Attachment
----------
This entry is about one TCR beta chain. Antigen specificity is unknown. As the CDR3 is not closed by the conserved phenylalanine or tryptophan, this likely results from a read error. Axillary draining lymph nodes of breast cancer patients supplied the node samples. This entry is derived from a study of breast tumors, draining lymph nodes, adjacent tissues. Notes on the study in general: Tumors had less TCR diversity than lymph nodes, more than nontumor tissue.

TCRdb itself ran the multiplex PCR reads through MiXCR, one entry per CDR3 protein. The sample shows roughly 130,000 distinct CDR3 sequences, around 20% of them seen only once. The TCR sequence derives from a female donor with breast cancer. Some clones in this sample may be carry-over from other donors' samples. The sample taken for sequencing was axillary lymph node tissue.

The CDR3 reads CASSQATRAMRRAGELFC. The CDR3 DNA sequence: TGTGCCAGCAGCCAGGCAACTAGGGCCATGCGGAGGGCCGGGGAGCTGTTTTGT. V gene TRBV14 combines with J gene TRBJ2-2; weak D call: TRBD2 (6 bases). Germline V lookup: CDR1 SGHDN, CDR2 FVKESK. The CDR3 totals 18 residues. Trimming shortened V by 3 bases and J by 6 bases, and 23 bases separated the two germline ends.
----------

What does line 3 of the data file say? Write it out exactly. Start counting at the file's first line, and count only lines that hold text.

The CDR3 reads CASSQATRAMRRAGELFC. The CDR3 DNA sequence: TGTGCCAGCAGCCAGGCAACTAGGGCCATGCGGAGGGCCGGGGAGCTGTTTTGT. V gene TRBV14 combines with J gene TRBJ2-2; weak D call: TRBD2 (6 bases). Germline V lookup: CDR1 SGHDN, CDR2 FVKESK. The CDR3 totals 18 residues. Trimming shortened V by 3 bases and J by 6 bases, and 23 bases separated the two germline ends.